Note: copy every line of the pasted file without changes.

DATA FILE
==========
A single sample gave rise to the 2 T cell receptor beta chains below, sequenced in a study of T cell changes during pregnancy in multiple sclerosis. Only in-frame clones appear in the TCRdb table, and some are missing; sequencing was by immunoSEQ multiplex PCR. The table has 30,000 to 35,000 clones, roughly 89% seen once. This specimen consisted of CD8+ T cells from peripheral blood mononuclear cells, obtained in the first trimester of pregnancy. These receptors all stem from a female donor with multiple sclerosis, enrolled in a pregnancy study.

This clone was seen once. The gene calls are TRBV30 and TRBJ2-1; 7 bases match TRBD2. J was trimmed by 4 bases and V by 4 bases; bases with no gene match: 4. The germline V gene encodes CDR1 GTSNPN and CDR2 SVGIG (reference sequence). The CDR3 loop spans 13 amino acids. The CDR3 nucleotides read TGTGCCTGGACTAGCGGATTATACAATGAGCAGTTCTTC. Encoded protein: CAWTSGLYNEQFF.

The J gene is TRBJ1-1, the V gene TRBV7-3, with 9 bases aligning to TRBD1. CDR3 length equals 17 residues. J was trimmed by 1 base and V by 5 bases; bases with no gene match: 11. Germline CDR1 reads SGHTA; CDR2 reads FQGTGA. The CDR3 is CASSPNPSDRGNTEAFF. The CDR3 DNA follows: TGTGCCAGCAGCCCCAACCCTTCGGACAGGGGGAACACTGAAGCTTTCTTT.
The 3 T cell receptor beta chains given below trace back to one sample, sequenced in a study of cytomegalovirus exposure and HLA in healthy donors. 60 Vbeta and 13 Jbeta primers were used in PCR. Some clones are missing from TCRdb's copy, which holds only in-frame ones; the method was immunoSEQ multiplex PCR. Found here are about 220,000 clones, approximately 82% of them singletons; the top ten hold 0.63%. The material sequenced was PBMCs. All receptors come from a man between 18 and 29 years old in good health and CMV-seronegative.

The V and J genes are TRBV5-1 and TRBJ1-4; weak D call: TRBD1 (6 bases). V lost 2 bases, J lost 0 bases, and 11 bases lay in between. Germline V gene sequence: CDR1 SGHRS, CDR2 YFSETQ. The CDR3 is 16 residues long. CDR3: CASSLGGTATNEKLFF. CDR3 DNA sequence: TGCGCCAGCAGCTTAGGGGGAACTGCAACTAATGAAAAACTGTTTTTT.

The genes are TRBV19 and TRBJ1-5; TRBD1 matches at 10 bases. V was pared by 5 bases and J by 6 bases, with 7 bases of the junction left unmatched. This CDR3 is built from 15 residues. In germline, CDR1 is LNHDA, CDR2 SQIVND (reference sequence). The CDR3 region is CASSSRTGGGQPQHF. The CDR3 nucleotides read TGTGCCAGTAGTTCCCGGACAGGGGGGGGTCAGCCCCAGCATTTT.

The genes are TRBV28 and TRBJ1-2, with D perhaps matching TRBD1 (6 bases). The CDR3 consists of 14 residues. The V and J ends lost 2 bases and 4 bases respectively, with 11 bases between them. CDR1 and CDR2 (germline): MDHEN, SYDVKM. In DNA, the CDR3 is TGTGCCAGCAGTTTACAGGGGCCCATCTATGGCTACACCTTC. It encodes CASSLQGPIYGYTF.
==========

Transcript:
A single sample gave rise to the 2 T cell receptor beta chains below, sequenced in a study of T cell changes during pregnancy in multiple sclerosis. Only in-frame clones appear in the TCRdb table, and some are missing; sequencing was by immunoSEQ multiplex PCR. The table has 30,000 to 35,000 clones, roughly 89% seen once. This specimen consisted of CD8+ T cells from peripheral blood mononuclear cells, obtained in the first trimester of pregnancy. These receptors all stem from a female donor with multiple sclerosis, enrolled in a pregnancy study.

This clone was seen once. The gene calls are TRBV30 and TRBJ2-1; 7 bases match TRBD2. J was trimmed by 4 bases and V by 4 bases; bases with no gene match: 4. The germline V gene encodes CDR1 GTSNPN and CDR2 SVGIG (reference sequence). The CDR3 loop spans 13 amino acids. The CDR3 nucleotides read TGTGCCTGGACTAGCGGATTATACAATGAGCAGTTCTTC. Encoded protein: CAWTSGLYNEQFF.

The J gene is TRBJ1-1, the V gene TRBV7-3, with 9 bases aligning to TRBD1. CDR3 length equals 17 residues. J was trimmed by 1 base and V by 5 bases; bases with no gene match: 11. Germline CDR1 reads SGHTA; CDR2 reads FQGTGA. The CDR3 is CASSPNPSDRGNTEAFF. The CDR3 DNA follows: TGTGCCAGCAGCCCCAACCCTTCGGACAGGGGGAACACTGAAGCTTTCTTT.
The 3 T cell receptor beta chains given below trace back to one sample, sequenced in a study of cytomegalovirus exposure and HLA in healthy donors. 60 Vbeta and 13 Jbeta primers were used in PCR. Some clones are missing from TCRdb's copy, which holds only in-frame ones; the method was immunoSEQ multiplex PCR. Found here are about 220,000 clones, approximately 82% of them singletons; the top ten hold 0.63%. The material sequenced was PBMCs. All receptors come from a man between 18 and 29 years old in good health and CMV-seronegative.

The V and J genes are TRBV5-1 and TRBJ1-4; weak D call: TRBD1 (6 bases). V lost 2 bases, J lost 0 bases, and 11 bases lay in between. Germline V gene sequence: CDR1 SGHRS, CDR2 YFSETQ. The CDR3 is 16 residues long. CDR3: CASSLGGTATNEKLFF. CDR3 DNA sequence: TGCGCCAGCAGCTTAGGGGGAACTGCAACTAATGAAAAACTGTTTTTT.

The genes are TRBV19 and TRBJ1-5; TRBD1 matches at 10 bases. V was pared by 5 bases and J by 6 bases, with 7 bases of the junction left unmatched. This CDR3 is built from 15 residues. In germline, CDR1 is LNHDA, CDR2 SQIVND (reference sequence). The CDR3 region is CASSSRTGGGQPQHF. The CDR3 nucleotides read TGTGCCAGTAGTTCCCGGACAGGGGGGGGTCAGCCCCAGCATTTT.

The genes are TRBV28 and TRBJ1-2, with D perhaps matching TRBD1 (6 bases). The CDR3 consists of 14 residues. The V and J ends lost 2 bases and 4 bases respectively, with 11 bases between them. CDR1 and CDR2 (germline): MDHEN, SYDVKM. In DNA, the CDR3 is TGTGCCAGCAGTTTACAGGGGCCCATCTATGGCTACACCTTC. It encodes CASSLQGPIYGYTF.